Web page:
But Tom had the rope in his mouth and was intent on pulling the boat back out to where the whale had previously lay dead in the water. There was an almighty jerk, as if a hand had reached out in fury and shook the boat in rage.

A tug of war ensued, the skipper was not going to be dictated to by a mere killer whale, so he ordered full throttle ahead until it all ended when they witnessed an amazing sight. The rope had apparently caught around one of Tom’s teeth which finally gave way as they witnessed its dislodgment and saw it sink to the sea bed.

Tom swam away in humiliated defeat.

Tragically the tooth cavity became infected with an obsess, and, unable to hunt, Tom died of starvation. His was washed up on the forshaw and it was decided to preserve his body and his skeleton which today can be seen at the maritime museum.

The missing tooth is evident and even the jaw has markings that are the same size as that of the roap and harpoon lines that entwined his mighty mouth so long ago when he become imprisoned within the bowels of the cruel sea.

That is what I think may have happened but there are many slightly different versions of this fascinating partnership.

9 comments:

Seraphine said...

i thought a tom was a turkey, but i'll make allowance because this is really a story about australians. it's a classic and tragic tale of selfishness (even though a whale, technically speaking, isn't a fish either).

susan said...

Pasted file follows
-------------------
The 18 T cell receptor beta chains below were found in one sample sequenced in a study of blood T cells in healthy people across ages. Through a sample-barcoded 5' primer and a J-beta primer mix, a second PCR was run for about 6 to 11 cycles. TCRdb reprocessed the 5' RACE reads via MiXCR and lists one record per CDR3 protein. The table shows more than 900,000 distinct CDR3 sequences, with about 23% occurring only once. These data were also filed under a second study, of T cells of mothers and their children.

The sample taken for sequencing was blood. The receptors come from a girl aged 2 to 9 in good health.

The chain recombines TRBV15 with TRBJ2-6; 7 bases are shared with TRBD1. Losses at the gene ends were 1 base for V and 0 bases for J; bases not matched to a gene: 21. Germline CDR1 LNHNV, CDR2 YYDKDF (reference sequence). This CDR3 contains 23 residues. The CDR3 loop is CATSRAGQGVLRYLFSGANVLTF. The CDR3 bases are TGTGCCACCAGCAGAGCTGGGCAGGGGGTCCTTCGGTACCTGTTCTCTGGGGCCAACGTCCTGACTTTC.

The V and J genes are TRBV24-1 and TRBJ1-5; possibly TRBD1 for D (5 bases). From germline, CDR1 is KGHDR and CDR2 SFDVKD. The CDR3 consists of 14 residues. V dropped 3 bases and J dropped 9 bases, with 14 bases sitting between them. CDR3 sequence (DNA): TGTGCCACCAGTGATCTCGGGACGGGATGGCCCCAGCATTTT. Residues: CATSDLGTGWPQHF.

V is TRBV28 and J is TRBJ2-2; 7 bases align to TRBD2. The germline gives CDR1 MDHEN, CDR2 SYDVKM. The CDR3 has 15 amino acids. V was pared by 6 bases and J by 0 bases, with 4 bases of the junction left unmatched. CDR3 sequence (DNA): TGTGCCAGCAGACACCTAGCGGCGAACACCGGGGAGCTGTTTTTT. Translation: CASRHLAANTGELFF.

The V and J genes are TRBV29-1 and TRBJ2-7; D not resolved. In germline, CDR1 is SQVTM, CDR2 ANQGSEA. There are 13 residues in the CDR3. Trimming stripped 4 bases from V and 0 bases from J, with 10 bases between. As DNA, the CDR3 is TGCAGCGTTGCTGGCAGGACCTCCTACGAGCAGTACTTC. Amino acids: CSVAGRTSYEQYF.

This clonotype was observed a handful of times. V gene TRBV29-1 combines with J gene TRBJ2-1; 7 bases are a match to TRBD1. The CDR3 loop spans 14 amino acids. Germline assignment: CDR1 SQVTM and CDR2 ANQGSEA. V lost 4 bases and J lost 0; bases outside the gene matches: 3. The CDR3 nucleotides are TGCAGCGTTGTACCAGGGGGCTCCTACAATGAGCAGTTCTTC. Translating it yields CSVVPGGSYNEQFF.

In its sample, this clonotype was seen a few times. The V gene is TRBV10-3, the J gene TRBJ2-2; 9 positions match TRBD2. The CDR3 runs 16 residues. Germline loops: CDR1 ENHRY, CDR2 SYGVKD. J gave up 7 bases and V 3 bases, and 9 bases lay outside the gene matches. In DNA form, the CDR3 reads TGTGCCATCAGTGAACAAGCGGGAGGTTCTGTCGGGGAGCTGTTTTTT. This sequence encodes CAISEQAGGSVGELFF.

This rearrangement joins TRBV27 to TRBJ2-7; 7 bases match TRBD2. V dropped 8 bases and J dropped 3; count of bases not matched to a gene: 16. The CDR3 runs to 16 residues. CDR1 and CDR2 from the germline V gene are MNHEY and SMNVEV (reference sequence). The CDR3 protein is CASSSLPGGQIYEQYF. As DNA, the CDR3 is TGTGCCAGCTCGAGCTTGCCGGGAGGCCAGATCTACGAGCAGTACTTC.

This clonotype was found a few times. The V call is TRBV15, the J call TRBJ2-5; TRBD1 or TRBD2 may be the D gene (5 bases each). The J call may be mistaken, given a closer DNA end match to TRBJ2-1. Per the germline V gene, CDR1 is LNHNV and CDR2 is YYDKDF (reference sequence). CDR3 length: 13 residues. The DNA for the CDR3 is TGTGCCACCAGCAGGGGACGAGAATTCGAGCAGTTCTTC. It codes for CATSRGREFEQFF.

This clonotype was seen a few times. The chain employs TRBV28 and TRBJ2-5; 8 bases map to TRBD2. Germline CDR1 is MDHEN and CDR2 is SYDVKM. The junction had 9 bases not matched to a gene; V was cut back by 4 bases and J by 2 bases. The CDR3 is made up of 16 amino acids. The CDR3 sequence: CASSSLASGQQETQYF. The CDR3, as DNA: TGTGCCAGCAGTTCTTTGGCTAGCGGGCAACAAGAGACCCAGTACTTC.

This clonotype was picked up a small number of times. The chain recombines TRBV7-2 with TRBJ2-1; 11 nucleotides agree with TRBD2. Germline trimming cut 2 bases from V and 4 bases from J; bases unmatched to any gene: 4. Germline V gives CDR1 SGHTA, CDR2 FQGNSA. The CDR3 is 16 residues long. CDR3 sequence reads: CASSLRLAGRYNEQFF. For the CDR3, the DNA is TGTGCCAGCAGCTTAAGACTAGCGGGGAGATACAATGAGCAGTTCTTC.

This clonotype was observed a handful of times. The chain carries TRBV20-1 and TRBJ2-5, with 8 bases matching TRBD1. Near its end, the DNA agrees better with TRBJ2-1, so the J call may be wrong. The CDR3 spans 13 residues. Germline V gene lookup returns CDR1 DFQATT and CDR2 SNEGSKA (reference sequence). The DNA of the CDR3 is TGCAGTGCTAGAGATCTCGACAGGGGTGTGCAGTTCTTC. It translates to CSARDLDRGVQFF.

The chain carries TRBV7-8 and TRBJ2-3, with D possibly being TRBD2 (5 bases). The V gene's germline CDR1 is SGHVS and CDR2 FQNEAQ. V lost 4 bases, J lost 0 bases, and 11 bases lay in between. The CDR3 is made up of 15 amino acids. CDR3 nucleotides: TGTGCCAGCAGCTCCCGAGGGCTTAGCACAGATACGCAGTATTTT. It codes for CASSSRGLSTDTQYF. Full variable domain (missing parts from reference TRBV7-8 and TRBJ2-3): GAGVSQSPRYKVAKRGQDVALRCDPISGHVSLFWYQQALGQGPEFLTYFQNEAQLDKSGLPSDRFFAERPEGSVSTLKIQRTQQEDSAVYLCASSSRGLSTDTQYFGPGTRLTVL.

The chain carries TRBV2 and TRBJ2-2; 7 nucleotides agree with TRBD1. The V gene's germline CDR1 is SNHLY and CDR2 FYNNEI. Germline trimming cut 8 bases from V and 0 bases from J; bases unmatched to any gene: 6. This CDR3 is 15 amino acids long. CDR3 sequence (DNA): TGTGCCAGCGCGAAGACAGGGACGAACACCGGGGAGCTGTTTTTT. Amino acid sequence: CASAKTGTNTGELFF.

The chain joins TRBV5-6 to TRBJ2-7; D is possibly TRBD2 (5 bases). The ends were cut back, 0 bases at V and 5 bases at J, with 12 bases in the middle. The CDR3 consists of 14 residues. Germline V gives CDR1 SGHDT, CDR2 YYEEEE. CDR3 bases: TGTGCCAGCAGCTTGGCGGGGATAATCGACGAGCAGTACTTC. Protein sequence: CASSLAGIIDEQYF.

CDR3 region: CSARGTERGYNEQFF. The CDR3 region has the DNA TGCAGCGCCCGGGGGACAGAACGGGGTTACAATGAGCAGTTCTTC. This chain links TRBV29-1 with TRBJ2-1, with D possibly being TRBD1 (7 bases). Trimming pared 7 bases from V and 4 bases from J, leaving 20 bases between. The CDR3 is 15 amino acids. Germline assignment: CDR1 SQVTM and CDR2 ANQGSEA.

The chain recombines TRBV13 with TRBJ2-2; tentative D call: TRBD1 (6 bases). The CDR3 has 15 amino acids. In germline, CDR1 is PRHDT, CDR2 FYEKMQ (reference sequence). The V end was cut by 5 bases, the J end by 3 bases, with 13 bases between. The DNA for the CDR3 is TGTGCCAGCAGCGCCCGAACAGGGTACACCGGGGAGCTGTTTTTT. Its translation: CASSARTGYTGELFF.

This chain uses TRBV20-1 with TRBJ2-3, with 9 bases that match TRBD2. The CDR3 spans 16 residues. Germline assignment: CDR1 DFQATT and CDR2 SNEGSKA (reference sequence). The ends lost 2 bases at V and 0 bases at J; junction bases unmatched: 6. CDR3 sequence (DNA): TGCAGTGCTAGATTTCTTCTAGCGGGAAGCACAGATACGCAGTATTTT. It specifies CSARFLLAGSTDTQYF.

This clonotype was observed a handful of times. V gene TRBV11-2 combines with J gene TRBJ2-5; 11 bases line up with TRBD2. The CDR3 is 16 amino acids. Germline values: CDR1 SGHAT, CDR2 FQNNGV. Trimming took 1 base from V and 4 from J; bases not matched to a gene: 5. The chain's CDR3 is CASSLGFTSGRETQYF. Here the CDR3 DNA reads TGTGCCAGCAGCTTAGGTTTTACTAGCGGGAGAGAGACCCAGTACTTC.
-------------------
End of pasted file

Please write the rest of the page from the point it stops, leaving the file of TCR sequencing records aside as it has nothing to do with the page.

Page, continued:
This story is one of the most alien I've ever encountered because, although it's written in English and in good style, the terms it references are quite beyond my experience. Yet I found it very moving. We are all the sum products of our physical matrix and indiviual lessons.

gfid said...

wow! i've heard that orcas not only have language, they have dialects!

Sarah J Clark said...

Saw your Malawi blog. Pictures reminded me of my short mission stint in Tanzania, which is where my heart remains.

Love the people. Love the language. Love the life.

Progressive Traditionalist said...

Hello, Lindsay.
An amazing tale.

Seraphine said...

Lol. You play with my head
when you interspell whale
with wale, and tail with tale.
You're clever, Lindsaylobe.

Michael Manning said...

Quite a tale, Lidsay and well written!!!:)

lindsaylobe said...

Hi Sera, Susan, Gfid, SC, PT, MM
Thanks for your visits.
Sera- Tom’s okay as a name for a whale so long as he was in Aussie land, when he’s also allowed to occasionally behave like an irritating turkey, pulling boats along in directions not intended. But for the most part he endeared himself to the community. After all he was appointed spokesperson (Public relations man) by the pod to communicate with the Homo sapiens.
GFId
And they sing different harmonies!
SC
A story from you about that?
PT & MM - A true story
Best wishes

gfid said...

harmonies!! now you've got my imagination running wild!! i've heard recordings. they do have beautiful voices.